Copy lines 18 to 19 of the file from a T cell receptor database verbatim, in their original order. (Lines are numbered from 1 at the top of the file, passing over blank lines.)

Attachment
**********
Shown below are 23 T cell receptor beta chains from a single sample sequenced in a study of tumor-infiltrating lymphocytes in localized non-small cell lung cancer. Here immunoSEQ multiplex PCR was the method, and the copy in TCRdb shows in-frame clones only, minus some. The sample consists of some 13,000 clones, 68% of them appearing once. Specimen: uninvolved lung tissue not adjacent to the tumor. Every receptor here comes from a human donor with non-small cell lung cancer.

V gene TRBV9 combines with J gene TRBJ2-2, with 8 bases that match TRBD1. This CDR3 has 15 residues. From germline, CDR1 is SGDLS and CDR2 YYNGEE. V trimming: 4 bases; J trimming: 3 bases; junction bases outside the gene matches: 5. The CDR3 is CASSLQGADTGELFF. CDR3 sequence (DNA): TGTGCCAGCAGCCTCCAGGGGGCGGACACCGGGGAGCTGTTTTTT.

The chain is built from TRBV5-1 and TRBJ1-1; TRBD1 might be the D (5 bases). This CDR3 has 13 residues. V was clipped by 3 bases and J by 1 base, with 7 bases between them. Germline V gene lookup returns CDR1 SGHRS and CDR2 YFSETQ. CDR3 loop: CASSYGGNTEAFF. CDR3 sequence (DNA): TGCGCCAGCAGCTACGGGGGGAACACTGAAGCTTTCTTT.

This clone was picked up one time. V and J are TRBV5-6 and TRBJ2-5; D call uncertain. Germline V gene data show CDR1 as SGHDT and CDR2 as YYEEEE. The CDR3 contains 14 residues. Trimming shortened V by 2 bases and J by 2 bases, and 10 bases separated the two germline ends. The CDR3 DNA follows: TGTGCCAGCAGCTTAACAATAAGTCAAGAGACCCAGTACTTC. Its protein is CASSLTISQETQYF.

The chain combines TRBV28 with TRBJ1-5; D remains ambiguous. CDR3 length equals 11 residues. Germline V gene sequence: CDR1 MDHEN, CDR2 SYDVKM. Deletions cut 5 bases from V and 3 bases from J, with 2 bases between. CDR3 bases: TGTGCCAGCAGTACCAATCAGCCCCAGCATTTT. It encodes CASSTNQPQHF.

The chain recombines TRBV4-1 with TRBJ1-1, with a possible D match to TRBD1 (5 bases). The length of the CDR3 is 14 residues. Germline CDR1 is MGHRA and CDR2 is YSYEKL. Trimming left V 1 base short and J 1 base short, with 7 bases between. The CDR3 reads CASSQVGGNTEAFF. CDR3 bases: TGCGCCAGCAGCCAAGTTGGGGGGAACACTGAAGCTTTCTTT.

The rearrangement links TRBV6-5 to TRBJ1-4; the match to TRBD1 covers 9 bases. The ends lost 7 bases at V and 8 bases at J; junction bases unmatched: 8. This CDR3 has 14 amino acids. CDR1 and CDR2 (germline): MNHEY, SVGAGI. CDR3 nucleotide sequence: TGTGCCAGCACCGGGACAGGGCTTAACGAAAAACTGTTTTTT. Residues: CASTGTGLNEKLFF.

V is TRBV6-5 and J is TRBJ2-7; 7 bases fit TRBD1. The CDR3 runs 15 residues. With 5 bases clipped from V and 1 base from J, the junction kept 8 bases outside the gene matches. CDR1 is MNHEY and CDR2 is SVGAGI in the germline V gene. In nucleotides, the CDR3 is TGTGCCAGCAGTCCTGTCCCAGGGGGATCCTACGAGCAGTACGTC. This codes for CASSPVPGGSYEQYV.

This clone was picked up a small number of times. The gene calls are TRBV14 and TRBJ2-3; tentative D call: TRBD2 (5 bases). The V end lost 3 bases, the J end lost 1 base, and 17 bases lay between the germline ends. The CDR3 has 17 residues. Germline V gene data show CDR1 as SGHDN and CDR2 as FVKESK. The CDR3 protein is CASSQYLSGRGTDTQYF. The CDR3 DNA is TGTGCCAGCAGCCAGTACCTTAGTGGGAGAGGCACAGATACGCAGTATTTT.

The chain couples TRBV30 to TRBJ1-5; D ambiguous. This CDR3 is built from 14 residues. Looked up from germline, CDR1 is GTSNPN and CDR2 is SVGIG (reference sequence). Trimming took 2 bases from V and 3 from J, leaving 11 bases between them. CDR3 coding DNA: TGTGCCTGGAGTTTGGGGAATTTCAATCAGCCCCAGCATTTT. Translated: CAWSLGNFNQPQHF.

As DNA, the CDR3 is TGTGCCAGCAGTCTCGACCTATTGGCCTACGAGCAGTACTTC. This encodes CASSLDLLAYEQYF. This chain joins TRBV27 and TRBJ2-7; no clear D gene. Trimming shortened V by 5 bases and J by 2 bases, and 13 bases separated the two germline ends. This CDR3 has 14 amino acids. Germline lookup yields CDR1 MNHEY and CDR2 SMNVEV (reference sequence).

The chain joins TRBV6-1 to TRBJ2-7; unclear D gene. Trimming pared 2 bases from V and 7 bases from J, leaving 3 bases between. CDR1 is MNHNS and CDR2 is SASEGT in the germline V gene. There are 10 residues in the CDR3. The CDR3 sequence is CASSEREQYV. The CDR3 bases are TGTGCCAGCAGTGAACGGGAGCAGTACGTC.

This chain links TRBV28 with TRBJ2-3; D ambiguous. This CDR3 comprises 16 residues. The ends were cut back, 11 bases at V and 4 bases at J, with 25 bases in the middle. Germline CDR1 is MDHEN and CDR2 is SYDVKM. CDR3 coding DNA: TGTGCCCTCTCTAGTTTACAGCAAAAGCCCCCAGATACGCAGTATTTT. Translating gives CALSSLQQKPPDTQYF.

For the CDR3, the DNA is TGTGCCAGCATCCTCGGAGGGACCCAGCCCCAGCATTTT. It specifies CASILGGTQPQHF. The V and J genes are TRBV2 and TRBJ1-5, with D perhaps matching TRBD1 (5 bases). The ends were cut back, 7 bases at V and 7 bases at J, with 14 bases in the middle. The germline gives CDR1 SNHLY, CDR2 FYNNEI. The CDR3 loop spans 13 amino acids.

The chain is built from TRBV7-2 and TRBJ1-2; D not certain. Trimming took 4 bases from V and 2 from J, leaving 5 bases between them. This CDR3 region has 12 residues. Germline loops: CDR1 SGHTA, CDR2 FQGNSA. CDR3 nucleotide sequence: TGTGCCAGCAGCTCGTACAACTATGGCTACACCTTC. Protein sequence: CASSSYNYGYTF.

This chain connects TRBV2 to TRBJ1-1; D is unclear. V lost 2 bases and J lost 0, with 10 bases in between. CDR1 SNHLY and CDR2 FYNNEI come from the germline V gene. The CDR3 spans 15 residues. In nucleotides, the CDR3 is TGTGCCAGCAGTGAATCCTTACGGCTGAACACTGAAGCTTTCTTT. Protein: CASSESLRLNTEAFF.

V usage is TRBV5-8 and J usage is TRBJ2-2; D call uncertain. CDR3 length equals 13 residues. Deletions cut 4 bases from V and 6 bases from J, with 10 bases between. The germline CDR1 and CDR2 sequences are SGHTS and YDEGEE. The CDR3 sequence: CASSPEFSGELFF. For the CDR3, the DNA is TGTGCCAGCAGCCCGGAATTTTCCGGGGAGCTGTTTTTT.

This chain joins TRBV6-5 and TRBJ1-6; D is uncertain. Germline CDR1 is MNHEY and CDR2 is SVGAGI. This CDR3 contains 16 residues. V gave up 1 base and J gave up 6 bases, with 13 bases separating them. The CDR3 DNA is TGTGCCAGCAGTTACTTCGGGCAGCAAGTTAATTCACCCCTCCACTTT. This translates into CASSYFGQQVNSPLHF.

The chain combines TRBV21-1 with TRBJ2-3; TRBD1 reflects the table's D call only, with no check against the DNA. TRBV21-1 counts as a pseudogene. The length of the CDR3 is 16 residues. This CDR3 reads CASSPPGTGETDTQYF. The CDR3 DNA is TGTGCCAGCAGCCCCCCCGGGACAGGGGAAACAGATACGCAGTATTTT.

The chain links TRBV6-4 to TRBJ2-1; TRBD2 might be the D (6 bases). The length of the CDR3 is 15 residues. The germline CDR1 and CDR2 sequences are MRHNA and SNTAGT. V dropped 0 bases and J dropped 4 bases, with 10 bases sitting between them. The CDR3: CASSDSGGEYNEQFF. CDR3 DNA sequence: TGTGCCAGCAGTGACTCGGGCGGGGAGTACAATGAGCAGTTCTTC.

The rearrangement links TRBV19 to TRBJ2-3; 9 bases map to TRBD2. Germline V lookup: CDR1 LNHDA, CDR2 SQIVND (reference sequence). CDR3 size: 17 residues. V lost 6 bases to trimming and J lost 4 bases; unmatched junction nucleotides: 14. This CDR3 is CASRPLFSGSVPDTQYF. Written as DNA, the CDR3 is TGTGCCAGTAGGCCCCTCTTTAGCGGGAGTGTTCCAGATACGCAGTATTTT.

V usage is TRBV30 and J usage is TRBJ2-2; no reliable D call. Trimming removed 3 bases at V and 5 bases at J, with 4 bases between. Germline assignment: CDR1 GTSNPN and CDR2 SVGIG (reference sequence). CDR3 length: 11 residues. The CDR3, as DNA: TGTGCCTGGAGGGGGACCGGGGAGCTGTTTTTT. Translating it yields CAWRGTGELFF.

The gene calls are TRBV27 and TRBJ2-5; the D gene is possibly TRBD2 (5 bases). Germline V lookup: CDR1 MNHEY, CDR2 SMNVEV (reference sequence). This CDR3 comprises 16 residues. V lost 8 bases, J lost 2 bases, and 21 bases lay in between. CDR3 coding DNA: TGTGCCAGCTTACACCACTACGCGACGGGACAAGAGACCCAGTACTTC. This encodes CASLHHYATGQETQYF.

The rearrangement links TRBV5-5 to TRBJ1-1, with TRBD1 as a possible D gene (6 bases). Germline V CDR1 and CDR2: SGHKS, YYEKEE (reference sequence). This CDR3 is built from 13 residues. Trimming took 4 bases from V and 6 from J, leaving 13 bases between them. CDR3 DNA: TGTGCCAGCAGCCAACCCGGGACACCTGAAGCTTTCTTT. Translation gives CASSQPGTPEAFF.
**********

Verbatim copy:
This chain joins TRBV6-5 and TRBJ1-6; D is uncertain. Germline CDR1 is MNHEY and CDR2 is SVGAGI. This CDR3 contains 16 residues. V gave up 1 base and J gave up 6 bases, with 13 bases separating them. The CDR3 DNA is TGTGCCAGCAGTTACTTCGGGCAGCAAGTTAATTCACCCCTCCACTTT. This translates into CASSYFGQQVNSPLHF.

The chain combines TRBV21-1 with TRBJ2-3; TRBD1 reflects the table's D call only, with no check against the DNA. TRBV21-1 counts as a pseudogene. The length of the CDR3 is 16 residues. This CDR3 reads CASSPPGTGETDTQYF. The CDR3 DNA is TGTGCCAGCAGCCCCCCCGGGACAGGGGAAACAGATACGCAGTATTTT.